Hostages was in its heyday, and Vaughn lived with lead guitarist Eddie Rawlings and producer Michael Rosen in the warehouse on Fifth and Clara streets. Rosen went on to produce records for homegrown thrash metal heroes like Testament and Death Angel, and later for bands like Less Than Jake and Rancid. But back in the ’80s, he was the connective tissue for everything Vaughn and Rawlings had going on.
Rosen notes that while they were all friends and contemporaries of bands like Romeo Void and Flipper, Hostages were in between so many genres that they didn’t ever fully take off. True to form, they were as much about living punk as playing it.
“Eddie had this old Chevy Super Sport that he’d have parked out front of our place, and he let this homeless person sleep in it when he wasn’t using it,” Vaughn says. “Then, when he’d wake up in the morning, he’d roust him out of the car and he’d go to work. It was a symbiotic relationship, because he’d make sure the car wasn’t stolen. That was South of Market in those days.”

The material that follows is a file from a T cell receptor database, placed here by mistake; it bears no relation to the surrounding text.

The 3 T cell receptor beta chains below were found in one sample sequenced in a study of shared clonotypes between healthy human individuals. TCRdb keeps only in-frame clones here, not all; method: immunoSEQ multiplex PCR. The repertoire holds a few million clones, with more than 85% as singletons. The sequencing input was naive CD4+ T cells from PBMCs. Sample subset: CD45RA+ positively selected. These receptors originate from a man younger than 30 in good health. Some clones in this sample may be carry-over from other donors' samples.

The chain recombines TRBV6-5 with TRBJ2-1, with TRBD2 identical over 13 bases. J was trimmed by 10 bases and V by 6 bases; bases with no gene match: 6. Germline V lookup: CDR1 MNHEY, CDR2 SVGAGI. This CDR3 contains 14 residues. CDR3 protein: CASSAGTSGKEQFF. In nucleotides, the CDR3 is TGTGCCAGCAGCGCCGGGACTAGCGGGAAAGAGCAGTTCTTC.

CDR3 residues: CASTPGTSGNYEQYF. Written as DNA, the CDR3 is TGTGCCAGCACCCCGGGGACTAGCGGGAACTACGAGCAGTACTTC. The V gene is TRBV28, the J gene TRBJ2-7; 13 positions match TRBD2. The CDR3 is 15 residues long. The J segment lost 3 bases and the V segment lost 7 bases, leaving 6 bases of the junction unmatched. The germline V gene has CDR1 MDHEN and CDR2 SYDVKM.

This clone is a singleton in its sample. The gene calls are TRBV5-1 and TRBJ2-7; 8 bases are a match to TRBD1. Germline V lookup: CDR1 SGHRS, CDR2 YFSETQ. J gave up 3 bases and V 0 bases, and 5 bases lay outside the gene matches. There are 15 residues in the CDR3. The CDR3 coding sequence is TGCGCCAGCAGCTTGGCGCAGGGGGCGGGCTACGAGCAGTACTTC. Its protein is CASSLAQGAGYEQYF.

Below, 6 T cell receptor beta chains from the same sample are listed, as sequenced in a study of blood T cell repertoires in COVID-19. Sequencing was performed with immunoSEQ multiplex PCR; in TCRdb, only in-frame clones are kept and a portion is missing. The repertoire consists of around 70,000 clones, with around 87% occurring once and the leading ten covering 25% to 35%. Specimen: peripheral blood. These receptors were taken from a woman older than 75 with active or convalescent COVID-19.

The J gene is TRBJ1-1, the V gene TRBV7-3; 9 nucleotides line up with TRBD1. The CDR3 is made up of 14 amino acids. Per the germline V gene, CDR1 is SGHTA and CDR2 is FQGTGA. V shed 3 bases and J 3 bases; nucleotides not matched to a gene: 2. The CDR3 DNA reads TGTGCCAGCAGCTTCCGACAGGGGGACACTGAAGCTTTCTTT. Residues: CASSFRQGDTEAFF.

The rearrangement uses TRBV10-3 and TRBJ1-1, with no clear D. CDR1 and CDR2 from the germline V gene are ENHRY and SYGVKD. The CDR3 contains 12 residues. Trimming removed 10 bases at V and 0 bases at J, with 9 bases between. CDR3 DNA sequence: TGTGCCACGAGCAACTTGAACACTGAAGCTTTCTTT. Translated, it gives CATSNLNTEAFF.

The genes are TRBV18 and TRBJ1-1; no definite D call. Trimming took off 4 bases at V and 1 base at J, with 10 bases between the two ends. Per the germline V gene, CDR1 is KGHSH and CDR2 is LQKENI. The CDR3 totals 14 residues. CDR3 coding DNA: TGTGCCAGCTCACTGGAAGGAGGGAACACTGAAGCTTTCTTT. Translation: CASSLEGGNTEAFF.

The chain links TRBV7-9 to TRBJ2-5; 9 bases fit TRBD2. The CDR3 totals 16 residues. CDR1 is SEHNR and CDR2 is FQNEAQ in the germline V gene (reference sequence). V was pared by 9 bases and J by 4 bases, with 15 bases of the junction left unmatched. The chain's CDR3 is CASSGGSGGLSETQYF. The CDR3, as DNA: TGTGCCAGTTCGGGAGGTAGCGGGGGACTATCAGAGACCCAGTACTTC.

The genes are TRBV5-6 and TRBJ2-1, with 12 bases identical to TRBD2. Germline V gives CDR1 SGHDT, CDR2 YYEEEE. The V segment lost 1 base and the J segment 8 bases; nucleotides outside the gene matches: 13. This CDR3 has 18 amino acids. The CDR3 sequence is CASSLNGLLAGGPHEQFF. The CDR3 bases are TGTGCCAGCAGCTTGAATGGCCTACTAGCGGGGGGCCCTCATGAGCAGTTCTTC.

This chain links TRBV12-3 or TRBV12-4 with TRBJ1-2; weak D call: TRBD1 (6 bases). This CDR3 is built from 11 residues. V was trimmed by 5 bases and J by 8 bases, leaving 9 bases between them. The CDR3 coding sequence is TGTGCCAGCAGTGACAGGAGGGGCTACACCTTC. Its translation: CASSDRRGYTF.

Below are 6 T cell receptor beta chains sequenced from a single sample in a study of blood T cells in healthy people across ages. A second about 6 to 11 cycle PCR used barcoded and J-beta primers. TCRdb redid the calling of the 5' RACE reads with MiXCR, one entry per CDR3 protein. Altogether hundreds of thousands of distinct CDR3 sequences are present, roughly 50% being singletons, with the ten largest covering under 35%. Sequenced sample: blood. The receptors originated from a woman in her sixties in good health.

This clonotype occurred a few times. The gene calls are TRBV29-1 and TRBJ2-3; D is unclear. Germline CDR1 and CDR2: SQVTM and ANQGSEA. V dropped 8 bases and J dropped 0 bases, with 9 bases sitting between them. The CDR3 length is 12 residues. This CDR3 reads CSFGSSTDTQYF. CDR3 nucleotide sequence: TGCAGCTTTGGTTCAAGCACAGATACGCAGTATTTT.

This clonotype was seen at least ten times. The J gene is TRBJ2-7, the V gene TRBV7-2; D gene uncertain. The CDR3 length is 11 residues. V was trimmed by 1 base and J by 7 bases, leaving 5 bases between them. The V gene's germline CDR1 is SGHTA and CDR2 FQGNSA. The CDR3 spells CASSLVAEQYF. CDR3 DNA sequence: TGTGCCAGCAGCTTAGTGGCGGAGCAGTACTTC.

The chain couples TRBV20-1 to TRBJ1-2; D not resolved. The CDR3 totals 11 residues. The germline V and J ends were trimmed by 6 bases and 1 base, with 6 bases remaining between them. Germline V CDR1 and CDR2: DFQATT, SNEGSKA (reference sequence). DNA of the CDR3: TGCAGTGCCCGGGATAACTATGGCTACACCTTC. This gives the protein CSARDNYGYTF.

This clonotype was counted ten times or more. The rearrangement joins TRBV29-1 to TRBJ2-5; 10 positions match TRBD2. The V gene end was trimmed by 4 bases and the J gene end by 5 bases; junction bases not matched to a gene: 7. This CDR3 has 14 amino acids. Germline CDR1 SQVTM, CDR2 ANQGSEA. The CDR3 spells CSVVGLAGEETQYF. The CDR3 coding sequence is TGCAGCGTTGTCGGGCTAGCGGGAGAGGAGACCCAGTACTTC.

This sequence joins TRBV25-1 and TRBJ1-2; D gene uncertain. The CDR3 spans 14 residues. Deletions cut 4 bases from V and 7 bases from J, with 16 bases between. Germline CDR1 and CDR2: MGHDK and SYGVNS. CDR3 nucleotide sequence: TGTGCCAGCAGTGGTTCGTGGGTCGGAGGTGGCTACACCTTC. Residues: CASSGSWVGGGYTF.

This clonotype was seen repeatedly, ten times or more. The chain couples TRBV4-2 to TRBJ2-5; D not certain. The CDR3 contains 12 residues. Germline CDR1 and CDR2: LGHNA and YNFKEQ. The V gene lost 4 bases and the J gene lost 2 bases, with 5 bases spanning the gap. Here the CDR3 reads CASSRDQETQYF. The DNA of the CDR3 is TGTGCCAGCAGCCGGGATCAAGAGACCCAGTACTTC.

Vaughn also describes parties at The Crab Palace that started at midnight and would go on until the next day, and drug-fueled romps that put the hippie scene to shame.
“It was like Disneyland with heavy eyeliner,” he says.
All-night soirees were complete with elaborately built stages, fire-eaters, snake-charmers, and go-go boys in bondage. At one point, their place hosted a large flock of tropical birds that were given free rein over the premises. But all the carefree melee was underscored by the destructive power of the AIDS epidemic, and in 1987 — when the first blood tests for HIV became available in the U.S. — Vaughn received a positive diagnosis. While he sat and watched his community disappear around him, he survived, responding well to the medication.
“You handled it one of two ways: You became numb to it and moved on, or you came apart and moved away. A lot of people weren’t from here, and it was too hard,” Vaughn says. “You would see someone and they looked OK, then you’d see them two weeks later and they looked like they could die at any minute. Then you’d hear they died. It was apocalyptic.”